For example, Benjamin Franklin was the first chief of the Union Fire Company of Philadelphia that was the first organized volunteer fire company in the American colonies. Hence, we also recognizes Franklin as the first fire chief in America.

George Washington, prior to the Declaration of Independence and his selection as general of the Continental Army and subsequently his election as the first president of the United States, was a founding member of the Friendship Company of Alexandria, Va. that formed in 1775. Washington purchased the company's first engine from the Gibbs Co. of Philadelphia, and the station was built in a central location to cover both Alexandria and his estate at Mt. Vernon.

Civil War era
In the early days of the Civil War, some 1,100 volunteer firefighters from New York City formed the Eleventh New York Infantry Regiment under Colonel Elmer Ellsworth. Informally, the regiment was referred to as the First Regiment of Fire Zouaves and was known for their colorful uniforms consisting of a red firefighter's shirt, gray jacket and gray flowing trousers bloused into their boots.

While stationed outside Washington in May 1861, the regiment helped extinguish a major fire in the city's Willard Hotel, which brought them quickly to attention of President Lincoln.

Later that year, over 200 of the Zouaves were killed, wounded or captured during the first battle of Bull Run.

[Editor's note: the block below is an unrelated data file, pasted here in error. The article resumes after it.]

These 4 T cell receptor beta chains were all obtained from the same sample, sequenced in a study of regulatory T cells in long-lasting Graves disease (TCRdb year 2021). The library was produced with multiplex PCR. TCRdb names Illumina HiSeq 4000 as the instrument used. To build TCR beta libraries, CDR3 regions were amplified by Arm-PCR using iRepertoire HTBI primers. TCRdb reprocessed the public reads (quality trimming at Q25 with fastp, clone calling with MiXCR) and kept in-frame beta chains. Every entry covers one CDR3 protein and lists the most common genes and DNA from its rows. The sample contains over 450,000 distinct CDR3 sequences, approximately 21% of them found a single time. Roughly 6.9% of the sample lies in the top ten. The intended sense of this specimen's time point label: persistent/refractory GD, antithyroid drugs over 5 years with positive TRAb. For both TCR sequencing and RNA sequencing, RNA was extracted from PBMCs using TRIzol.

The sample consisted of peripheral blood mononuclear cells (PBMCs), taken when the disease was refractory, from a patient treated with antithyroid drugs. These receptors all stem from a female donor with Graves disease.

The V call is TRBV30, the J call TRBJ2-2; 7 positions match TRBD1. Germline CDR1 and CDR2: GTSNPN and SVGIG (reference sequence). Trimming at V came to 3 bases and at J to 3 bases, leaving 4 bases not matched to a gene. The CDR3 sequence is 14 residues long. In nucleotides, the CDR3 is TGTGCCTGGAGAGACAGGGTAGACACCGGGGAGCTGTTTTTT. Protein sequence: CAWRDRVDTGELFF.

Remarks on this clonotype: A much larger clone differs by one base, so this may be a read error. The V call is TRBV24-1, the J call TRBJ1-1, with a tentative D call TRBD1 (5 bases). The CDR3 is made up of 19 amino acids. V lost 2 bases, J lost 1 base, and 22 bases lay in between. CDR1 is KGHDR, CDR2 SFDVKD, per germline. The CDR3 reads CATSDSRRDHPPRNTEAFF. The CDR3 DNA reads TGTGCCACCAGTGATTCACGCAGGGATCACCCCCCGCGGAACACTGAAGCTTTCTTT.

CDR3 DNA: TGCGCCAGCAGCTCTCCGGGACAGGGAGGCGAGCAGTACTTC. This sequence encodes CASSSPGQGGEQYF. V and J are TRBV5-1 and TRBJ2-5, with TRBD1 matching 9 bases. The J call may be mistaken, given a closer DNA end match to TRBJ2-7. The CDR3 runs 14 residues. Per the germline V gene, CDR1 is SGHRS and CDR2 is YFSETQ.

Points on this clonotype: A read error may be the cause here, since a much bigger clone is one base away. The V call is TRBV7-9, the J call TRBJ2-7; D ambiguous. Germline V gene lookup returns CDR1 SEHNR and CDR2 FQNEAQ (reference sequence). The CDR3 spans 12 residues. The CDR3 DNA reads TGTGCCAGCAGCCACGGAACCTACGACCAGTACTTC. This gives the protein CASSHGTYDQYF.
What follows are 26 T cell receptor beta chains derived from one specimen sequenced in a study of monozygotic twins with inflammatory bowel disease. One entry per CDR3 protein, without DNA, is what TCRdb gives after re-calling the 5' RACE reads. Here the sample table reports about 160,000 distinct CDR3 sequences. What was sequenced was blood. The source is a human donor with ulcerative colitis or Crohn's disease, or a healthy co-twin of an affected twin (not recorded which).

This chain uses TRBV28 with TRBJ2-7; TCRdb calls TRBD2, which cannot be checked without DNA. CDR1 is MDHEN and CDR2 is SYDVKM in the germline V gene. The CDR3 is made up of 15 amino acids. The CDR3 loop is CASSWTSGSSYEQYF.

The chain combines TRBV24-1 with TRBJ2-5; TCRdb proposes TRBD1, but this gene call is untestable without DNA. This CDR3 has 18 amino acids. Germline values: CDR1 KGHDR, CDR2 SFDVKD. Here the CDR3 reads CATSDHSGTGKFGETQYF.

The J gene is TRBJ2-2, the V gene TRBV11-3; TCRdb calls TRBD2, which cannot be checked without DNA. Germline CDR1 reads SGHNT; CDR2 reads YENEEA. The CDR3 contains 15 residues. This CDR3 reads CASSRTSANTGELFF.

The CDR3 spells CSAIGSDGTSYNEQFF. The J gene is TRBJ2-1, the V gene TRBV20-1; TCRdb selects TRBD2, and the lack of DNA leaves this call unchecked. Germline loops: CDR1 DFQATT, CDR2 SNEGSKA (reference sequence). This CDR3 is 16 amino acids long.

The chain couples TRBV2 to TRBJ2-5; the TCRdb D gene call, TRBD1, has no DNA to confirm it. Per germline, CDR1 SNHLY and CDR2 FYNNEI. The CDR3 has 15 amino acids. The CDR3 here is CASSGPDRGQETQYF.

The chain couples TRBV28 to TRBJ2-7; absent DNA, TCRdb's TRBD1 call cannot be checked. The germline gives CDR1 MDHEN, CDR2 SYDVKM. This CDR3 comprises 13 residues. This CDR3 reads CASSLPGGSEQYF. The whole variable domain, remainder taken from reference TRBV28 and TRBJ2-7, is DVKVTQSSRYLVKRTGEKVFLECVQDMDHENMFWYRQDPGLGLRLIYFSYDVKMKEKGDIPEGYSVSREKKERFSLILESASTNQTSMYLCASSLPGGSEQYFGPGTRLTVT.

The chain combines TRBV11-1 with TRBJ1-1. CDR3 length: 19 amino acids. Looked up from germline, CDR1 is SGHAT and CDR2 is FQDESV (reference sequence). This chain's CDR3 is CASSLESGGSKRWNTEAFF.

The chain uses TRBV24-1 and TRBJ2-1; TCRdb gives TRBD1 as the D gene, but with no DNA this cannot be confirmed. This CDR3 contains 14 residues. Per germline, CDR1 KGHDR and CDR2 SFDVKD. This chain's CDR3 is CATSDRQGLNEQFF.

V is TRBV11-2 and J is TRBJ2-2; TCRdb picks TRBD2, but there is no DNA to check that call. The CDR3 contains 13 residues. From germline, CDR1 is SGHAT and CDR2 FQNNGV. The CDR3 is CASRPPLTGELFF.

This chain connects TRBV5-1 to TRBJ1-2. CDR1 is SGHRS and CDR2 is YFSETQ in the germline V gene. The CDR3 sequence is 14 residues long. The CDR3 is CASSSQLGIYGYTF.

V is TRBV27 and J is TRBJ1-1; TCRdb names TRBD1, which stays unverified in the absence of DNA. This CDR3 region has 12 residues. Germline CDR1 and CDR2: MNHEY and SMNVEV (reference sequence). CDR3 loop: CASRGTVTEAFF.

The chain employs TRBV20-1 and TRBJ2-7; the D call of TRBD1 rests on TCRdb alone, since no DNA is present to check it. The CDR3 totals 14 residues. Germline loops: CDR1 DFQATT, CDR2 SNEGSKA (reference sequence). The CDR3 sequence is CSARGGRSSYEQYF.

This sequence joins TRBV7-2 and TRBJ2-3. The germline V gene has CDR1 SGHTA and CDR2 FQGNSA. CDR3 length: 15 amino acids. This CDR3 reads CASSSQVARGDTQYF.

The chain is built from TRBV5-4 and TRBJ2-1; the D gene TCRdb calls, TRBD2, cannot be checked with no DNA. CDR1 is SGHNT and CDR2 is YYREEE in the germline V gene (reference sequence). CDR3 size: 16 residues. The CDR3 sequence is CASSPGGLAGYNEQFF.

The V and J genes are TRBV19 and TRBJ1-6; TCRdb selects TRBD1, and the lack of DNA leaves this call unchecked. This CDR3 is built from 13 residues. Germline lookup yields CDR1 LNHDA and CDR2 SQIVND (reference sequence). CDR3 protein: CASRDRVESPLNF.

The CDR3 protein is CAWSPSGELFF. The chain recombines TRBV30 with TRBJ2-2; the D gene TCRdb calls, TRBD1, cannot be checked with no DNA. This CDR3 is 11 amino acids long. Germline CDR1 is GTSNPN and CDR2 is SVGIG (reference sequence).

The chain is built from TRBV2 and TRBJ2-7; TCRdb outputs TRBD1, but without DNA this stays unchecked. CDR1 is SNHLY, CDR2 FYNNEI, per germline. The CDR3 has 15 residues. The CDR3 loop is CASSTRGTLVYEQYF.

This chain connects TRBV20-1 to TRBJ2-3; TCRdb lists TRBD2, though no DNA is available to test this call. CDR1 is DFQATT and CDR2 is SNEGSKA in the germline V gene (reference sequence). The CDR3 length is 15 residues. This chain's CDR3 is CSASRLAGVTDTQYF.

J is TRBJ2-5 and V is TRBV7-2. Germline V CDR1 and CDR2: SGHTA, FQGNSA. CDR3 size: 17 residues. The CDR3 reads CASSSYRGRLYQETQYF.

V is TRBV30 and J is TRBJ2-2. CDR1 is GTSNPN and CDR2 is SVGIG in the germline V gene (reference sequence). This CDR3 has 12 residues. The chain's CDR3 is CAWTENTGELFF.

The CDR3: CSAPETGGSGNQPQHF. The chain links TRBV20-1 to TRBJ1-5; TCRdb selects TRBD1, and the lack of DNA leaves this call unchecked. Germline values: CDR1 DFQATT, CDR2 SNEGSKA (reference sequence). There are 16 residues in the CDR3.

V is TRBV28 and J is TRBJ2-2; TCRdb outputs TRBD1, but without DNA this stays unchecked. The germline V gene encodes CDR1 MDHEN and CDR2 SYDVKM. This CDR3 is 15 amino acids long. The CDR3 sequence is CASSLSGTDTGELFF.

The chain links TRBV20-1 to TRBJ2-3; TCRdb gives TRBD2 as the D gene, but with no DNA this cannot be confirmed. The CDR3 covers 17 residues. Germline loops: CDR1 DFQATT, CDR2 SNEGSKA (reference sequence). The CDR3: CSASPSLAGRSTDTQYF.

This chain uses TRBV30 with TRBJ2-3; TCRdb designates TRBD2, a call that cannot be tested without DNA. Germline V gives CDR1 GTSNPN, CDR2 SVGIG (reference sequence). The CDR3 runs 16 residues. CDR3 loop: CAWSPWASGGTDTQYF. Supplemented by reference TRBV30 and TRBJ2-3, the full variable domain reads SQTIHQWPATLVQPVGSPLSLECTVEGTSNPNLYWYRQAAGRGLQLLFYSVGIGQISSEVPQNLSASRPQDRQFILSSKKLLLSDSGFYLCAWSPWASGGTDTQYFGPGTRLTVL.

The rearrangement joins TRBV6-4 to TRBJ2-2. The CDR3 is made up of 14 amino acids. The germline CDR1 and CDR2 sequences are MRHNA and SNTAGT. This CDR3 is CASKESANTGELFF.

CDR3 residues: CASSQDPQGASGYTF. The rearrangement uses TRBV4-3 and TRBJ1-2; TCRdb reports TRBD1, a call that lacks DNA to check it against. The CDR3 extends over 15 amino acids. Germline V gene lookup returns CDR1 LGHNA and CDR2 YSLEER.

During that war, many other firefighter regiments were formed in both the North and the South and a popular motto of the times was, "In peace, firemen; in war, soldiers!"

Modern times
The fire service has long recognized that returning military veterans with their understanding of discipline, teamwork and esprit de corps held the same fundamental values shared by firefighters. Those men and women with military firefighter certifications returning from duty during the operations in Iraq and Afghanistan are no exception.

Recently, the Department of Defense consolidated all military fire training at Goodfellow Air Force Base outside San Angelo, Texas. Every firefighter designee in the Army, Navy, Air Force and Coast Guard passes through Goodfellow for their basic Firefighter I and II, crash fire rescue, rescue tech, hazmat and even fire inspector training.

These DoD training courses meet the IFSAC testing criteria that assures the courses meet or exceed the NFPA professional standard for that specific certification.

Recognition of this training by the 38 states is beneficial to both the states and the military. Shortly after 9/11, when I was fire marshal for Ohio, Ohio's adjutant general was faced with the costly expense of sending CFR-trained members of the Ohio Air National Guard out of state for new or refresher certification.

Since the Ohio Fire Academy, one of the nine Bureaus of the Fire Marshal's Office, was already IFSAC accredited, the Academy added CFR courses to its training schedule, thus keeping Guard personnel in state in the event of a deployment and with a cost savings that could be used for other homeland security expenses.